52

Steve LaBonne 11.22.11 at 1:23 pm

The weren’t talking about it in any of the 2000s either.

Clinton raised taxes against unanimous Republican opposition. The Republicans made sure Democrats paid the political price for acting responsibly. Then, in those 2000s, they blew a huge hole in the budget, when they regained power, by cutting taxes again (along with fighting “off-budget” wars.)

Sebastian is still not trying to be honest.

53

Tim Wilkinson 11.22.11 at 4:44 pm

1. It’s got posted twice again.

2. In the UK, I haven’t heard much of the specifically expansionary austerity claims – the rhetoric is:

* The last government was horrifically profligate and irresponsible and we now have a huge deficit.
* We have to get the deficit down as a matter of urgency, because otherwise it will bring down misery upon our children, and our childrens’ children, yea, even unto the tenth generation, and upon them shall it be visited an hundredfold, etc.
* This is because of interest payments (insert some suitably grim sounding figure here). Even though interest rates are low, and even though the debt which is indeed big is mostly due to bank bailouts – the first failure to recoup which has just occurred with the flogging off of part of Northern Rock.
* As a result we must have cuts (not tax rises or an end to bent deals with tax dodgers, etc). Oddly many of these cuts do not seem to be geared towards saving money any time soon, but rather attacking the welfare state.
* Also, if we do not carry out these austerity measures, the markets will demand higher gilt yields out of disapproval/fear of default.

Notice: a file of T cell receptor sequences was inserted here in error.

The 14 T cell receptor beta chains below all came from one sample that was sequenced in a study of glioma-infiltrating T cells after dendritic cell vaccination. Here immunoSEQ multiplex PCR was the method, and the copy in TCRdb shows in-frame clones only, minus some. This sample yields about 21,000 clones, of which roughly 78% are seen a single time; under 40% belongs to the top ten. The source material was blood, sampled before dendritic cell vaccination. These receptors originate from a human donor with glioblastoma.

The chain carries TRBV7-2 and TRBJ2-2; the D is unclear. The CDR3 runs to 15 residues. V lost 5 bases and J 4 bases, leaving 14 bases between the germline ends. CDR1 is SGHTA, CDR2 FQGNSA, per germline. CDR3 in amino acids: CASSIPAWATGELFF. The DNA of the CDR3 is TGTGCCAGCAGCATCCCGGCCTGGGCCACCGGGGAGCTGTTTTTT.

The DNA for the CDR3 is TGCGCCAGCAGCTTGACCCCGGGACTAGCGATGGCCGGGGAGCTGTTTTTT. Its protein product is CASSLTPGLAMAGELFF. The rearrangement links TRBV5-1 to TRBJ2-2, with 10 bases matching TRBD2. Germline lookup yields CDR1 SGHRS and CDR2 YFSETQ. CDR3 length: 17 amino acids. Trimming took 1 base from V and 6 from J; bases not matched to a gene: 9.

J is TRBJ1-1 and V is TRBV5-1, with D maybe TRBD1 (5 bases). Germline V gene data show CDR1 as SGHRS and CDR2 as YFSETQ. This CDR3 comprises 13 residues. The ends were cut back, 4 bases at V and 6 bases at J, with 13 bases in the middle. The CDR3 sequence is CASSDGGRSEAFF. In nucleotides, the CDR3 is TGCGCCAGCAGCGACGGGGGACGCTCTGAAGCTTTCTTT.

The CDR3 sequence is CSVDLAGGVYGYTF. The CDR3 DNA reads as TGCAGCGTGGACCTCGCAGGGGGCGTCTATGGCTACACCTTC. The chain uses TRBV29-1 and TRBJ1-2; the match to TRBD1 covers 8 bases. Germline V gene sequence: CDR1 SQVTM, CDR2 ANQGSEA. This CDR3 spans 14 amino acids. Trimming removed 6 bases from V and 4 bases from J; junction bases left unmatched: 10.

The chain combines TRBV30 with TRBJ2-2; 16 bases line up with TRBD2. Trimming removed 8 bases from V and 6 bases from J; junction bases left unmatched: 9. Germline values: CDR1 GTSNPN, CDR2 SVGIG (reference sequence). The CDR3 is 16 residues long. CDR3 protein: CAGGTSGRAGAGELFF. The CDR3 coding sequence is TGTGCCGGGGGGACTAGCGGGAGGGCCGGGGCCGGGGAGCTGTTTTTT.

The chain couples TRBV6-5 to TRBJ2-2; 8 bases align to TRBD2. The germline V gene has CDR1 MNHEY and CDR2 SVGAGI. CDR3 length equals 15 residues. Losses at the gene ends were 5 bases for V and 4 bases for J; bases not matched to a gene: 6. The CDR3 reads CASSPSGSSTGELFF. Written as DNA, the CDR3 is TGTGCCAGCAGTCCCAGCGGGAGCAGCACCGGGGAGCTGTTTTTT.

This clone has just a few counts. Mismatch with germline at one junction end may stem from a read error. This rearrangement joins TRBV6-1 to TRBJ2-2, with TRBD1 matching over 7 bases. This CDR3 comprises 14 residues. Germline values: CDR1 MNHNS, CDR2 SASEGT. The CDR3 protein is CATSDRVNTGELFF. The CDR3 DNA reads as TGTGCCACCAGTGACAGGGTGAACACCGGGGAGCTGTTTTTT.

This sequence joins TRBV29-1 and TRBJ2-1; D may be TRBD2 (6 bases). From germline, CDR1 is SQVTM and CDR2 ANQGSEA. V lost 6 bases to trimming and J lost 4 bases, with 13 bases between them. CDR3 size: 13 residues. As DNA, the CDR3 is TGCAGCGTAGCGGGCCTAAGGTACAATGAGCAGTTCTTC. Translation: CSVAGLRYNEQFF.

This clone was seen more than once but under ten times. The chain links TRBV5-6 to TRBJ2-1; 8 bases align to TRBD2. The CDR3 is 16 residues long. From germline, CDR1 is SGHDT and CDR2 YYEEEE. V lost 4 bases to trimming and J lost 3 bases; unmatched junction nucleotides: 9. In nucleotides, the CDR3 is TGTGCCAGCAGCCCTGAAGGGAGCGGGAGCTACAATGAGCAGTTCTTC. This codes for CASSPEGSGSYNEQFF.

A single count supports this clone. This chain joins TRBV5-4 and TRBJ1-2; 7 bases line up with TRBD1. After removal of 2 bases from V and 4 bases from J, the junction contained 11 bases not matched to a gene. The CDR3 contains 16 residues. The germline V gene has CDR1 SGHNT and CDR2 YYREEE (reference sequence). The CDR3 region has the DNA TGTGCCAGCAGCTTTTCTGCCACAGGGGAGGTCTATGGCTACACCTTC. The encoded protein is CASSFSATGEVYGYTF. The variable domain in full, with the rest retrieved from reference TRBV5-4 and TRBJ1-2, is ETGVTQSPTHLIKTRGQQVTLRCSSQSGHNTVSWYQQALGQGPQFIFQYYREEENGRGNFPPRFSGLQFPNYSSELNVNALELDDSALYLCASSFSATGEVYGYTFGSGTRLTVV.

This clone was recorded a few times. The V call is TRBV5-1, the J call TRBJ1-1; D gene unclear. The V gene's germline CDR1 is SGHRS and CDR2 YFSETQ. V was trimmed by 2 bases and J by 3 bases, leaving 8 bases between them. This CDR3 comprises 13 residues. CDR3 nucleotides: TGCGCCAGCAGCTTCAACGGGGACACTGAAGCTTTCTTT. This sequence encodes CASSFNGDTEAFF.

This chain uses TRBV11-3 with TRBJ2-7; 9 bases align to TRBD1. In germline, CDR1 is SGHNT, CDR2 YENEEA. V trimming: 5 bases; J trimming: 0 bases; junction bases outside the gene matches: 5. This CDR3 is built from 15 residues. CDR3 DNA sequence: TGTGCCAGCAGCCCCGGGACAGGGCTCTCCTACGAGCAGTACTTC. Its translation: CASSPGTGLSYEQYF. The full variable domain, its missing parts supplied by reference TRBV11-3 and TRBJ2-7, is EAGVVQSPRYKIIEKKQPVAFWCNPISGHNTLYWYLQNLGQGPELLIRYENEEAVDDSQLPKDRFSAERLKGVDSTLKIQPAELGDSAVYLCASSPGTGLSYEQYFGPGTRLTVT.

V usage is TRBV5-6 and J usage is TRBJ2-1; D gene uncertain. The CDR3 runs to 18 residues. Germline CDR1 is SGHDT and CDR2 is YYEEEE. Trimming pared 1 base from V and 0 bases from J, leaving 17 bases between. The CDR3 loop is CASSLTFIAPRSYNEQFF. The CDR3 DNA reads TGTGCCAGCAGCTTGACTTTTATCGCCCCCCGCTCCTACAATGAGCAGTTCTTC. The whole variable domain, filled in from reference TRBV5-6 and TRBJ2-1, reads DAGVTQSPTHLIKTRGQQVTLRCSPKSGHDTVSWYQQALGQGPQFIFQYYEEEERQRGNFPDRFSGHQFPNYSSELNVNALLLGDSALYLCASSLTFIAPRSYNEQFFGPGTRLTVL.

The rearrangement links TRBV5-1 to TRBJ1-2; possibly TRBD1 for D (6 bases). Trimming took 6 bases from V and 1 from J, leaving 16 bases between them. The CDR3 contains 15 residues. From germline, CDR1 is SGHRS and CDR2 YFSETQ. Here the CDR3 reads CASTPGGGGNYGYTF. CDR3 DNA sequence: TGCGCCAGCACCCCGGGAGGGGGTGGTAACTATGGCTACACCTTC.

* Slashing public spending during a serious recession is not a problem because private industry will take up the slack. This is the closest I’ve heard to a positive ‘expansionary austerity’ thesis – and even that is not put forward with much conviction. If it’s challenged, the response seems to be mostly just to revert to screaming about the deficit – and since the media seem to have swallowed the idea that the deficit is the biggest threat to humanity ever, this (i.e. implicitly accepting that austerity will wreck any prospect of recovery, but claiming that there is no alternative because the deficit is just such a danger) seems to go through OK. Obviously this involves ducking the central issue, that cet par, poor economic performance is going to hurt the treasury through lower taxes, higher benefits, etc.
* Hmm, slashing the deficit is proving harder than anyone anywhere could ever possibly have imagined, even though we’ve done everything right. Clearly we must continue on our current course (Cameron, today). And “We are recovering from a debt crisis, not a traditional recession”.

(BTW, today also saw looming the UK’s first (this time round) non-financial case of ‘too big to fail’. Thomas Cook, a giant travel agent, is in financial trouble and approaching the banks for an overdraft extension. Someone on BBC Radio 4 (probably Robert Peston, can’t remember) suggested the banks are likely to accede to the request on the grounds that the knock-on effects if TC went under would be appalling. (Who knows, maybe they will even suggest the government should chip in?). So much for lean free markets, and Darwinian selection at the level of the firm. Time to accept that oligopolies have more in common with monopoly than with perfectly competitive markets, and need to be thoroughly interfered with by governments?)